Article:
Premises liability is a type of law that holds the owners of property financially liable for injuries and/or accidents that happen on their property. Most readers have probably heard of the most common type of premises liability incident, the slip-and-fall accident, but this is a broad area of law that covers numerous topics.
Here are three “categories” of accidents covered by premises liability law in Pennsylvania:
Slip-and-fall accidents: A slip-and-fall accident happens when a visitor on a property suffers some kind of injury as a result of unsafe conditions that should never have happened — if the property owner fulfilled his or her legal obligation to keep the property reasonably free of dangers. Slip-and-fall accidents might be caused by ice on a sidewalk outside a home or business, slippery floors in a restaurant or grocery store, poorly lit staircases, slippery rugs, chaotic walking spaces with too many obstacles, and virtually an unlimited number of other scenarios.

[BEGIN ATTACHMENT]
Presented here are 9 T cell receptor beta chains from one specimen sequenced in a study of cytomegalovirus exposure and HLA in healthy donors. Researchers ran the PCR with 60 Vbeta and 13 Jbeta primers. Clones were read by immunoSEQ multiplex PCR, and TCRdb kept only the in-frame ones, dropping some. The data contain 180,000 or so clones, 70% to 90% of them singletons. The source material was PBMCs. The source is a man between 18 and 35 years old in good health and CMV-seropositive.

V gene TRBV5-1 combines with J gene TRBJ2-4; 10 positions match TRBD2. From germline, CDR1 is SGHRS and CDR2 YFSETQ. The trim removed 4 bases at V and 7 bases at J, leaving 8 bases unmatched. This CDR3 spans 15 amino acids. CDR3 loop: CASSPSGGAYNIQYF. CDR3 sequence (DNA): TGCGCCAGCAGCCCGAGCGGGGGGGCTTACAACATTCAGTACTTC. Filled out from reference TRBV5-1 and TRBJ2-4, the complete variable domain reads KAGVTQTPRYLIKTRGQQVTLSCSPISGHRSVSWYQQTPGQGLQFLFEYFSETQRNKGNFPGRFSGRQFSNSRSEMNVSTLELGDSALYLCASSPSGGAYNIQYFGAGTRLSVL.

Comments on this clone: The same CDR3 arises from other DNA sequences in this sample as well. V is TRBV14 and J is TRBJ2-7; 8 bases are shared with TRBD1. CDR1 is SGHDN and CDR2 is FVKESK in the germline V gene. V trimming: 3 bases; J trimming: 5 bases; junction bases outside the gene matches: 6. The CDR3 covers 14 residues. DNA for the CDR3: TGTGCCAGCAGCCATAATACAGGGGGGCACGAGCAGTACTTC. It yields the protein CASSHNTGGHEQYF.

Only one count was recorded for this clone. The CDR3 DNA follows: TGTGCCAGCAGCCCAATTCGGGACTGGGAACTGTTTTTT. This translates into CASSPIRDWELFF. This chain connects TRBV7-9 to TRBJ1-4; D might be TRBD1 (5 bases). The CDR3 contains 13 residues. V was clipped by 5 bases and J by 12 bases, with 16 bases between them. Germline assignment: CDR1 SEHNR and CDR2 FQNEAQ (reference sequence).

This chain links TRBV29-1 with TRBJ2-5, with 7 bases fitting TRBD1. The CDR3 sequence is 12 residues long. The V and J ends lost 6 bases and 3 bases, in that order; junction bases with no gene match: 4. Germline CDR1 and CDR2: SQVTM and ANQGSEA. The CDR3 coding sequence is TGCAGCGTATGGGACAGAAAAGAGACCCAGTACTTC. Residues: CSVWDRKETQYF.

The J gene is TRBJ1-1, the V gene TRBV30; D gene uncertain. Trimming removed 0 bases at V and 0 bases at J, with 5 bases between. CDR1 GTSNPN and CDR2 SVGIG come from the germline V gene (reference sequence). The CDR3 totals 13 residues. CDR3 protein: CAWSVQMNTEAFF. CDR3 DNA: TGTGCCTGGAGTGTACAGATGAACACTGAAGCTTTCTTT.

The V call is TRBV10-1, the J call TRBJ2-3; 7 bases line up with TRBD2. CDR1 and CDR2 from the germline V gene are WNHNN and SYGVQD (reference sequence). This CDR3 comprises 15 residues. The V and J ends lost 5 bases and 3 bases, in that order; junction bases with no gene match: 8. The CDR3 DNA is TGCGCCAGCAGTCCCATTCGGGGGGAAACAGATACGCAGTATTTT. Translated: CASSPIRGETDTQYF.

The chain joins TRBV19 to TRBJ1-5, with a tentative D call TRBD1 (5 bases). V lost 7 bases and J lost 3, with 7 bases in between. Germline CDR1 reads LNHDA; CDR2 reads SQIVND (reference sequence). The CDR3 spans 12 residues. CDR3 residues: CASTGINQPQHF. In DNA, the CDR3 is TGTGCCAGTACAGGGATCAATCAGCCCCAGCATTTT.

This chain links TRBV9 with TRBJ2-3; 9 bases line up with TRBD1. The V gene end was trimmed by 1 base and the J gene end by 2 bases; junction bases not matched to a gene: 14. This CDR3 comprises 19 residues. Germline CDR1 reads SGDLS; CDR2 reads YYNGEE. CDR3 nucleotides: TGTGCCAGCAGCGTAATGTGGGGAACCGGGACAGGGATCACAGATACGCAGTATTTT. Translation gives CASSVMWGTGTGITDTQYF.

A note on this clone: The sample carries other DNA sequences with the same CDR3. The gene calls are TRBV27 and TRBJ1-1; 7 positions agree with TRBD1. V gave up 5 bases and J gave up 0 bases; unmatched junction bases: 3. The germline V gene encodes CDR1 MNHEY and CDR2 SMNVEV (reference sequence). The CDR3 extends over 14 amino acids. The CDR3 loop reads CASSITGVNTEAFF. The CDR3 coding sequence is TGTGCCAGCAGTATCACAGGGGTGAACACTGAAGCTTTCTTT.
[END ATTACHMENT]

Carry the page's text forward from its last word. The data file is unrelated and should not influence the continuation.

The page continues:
Swimming pool incidents: Swimming pools are breeding grounds for disaster, particularly if someone falls into the pool who cannot swim. Pool owners must take reasonable precautions to prevent people — and especially children — from wandering onto their pool areas and accidentally drowning. They must also keep a watchful eye during parties and social events, especially those in which alcohol is served, where guests could come close to the pool. Although the phrase “swim at your own risk,” may come into play to a certain degree, pool owners must take reasonable precautions to prevent pool-related deaths and injuries.
Muggings, assault and sexual assault: Property owners must keep their premises safe for guests in all respects — including security concerns. For this reason, bars and nightclubs should have a bouncer present to protect visitors from unruly party-goers who may try to attack, pick fights with or sexually assault other guests. If a visitor to a property gets attacked while walking to his or her car in a parking lot, this could also be grounds to pursue a premises liability lawsuit in some cases.
If you were seriously hurt on someone’s property, be it the home of a friend, a store or a government-owned facility, you might want to explore your legal rights and options. In some cases, the owner or manager of properties where injuries occur are financially liable to pay for the costs associated with medical care and other damages.